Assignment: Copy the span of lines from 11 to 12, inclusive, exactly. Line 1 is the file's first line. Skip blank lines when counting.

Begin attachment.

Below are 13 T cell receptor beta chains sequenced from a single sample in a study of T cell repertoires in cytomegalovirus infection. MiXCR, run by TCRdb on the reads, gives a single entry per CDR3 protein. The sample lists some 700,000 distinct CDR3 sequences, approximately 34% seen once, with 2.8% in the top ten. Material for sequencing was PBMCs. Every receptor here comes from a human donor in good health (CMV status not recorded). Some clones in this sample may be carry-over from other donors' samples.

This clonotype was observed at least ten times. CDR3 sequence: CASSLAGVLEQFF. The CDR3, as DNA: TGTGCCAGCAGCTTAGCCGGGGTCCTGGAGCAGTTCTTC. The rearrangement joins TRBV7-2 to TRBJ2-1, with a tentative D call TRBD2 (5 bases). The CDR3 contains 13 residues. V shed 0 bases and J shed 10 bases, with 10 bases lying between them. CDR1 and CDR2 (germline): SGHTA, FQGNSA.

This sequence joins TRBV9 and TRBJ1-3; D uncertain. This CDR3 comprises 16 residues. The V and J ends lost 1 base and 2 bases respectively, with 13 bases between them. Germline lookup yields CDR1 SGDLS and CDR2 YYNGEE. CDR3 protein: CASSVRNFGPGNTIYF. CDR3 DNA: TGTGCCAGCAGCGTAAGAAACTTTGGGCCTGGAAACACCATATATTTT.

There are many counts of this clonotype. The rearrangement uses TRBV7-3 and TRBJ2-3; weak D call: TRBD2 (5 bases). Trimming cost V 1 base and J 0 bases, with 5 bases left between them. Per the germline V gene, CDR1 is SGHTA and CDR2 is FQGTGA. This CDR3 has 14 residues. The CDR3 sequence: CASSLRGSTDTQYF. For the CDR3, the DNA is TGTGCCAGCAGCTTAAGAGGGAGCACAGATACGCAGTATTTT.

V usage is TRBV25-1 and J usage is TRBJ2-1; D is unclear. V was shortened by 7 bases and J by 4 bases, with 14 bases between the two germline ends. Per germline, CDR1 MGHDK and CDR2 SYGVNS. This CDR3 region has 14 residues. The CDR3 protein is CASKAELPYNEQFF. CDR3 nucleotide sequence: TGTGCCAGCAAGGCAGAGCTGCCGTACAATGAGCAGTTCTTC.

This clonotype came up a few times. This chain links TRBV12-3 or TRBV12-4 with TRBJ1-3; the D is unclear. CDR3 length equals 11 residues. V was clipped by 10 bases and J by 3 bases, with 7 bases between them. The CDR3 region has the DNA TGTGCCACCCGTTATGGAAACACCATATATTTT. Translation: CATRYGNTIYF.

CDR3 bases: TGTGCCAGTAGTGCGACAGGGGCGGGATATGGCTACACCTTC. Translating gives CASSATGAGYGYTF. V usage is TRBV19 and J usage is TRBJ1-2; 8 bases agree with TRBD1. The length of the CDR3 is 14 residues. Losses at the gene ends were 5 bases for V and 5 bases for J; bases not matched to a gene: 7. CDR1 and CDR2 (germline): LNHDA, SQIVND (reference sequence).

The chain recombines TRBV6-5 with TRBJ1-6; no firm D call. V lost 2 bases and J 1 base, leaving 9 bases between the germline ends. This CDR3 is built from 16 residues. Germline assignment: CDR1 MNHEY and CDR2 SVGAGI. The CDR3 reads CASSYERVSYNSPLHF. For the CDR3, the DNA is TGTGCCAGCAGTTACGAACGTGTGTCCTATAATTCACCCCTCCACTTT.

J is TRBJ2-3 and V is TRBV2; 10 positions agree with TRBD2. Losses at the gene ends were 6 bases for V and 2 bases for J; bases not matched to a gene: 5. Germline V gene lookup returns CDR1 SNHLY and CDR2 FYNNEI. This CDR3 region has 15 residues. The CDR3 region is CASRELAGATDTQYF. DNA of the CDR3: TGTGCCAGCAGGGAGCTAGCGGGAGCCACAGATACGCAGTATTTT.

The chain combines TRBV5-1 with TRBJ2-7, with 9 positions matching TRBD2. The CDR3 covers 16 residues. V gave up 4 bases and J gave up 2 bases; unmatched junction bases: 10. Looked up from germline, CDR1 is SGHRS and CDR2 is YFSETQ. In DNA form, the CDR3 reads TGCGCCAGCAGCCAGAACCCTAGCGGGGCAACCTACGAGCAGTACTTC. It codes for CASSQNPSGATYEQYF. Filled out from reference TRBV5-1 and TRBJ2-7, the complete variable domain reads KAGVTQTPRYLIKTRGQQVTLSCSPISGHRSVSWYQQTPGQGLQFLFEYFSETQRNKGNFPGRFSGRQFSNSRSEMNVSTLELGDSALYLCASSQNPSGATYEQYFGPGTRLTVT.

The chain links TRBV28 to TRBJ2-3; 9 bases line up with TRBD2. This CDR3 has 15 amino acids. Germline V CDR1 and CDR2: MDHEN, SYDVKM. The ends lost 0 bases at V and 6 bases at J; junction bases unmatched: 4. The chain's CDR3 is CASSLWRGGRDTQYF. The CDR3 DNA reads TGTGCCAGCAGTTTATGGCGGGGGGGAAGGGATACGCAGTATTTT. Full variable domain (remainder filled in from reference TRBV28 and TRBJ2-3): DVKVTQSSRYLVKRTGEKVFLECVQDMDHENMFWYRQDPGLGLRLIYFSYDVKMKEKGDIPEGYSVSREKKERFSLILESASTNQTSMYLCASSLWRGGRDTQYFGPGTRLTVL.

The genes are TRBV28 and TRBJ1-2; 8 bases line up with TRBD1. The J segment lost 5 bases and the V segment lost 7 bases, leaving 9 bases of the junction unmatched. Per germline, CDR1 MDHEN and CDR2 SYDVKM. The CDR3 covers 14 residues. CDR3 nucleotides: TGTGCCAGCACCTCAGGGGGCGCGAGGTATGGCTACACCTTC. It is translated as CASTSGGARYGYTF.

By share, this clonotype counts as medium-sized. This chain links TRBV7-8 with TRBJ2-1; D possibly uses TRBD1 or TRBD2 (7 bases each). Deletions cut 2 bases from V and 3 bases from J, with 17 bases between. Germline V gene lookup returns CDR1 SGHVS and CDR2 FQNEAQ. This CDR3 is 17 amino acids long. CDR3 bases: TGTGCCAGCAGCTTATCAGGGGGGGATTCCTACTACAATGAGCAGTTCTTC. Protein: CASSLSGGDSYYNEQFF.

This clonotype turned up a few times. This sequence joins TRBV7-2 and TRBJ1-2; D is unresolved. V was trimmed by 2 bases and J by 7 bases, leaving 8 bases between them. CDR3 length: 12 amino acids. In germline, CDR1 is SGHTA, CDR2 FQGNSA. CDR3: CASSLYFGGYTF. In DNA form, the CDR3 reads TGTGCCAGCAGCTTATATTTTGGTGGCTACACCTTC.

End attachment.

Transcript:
The chain links TRBV28 to TRBJ2-3; 9 bases line up with TRBD2. This CDR3 has 15 amino acids. Germline V CDR1 and CDR2: MDHEN, SYDVKM. The ends lost 0 bases at V and 6 bases at J; junction bases unmatched: 4. The chain's CDR3 is CASSLWRGGRDTQYF. The CDR3 DNA reads TGTGCCAGCAGTTTATGGCGGGGGGGAAGGGATACGCAGTATTTT. Full variable domain (remainder filled in from reference TRBV28 and TRBJ2-3): DVKVTQSSRYLVKRTGEKVFLECVQDMDHENMFWYRQDPGLGLRLIYFSYDVKMKEKGDIPEGYSVSREKKERFSLILESASTNQTSMYLCASSLWRGGRDTQYFGPGTRLTVL.

The genes are TRBV28 and TRBJ1-2; 8 bases line up with TRBD1. The J segment lost 5 bases and the V segment lost 7 bases, leaving 9 bases of the junction unmatched. Per germline, CDR1 MDHEN and CDR2 SYDVKM. The CDR3 covers 14 residues. CDR3 nucleotides: TGTGCCAGCACCTCAGGGGGCGCGAGGTATGGCTACACCTTC. It is translated as CASTSGGARYGYTF.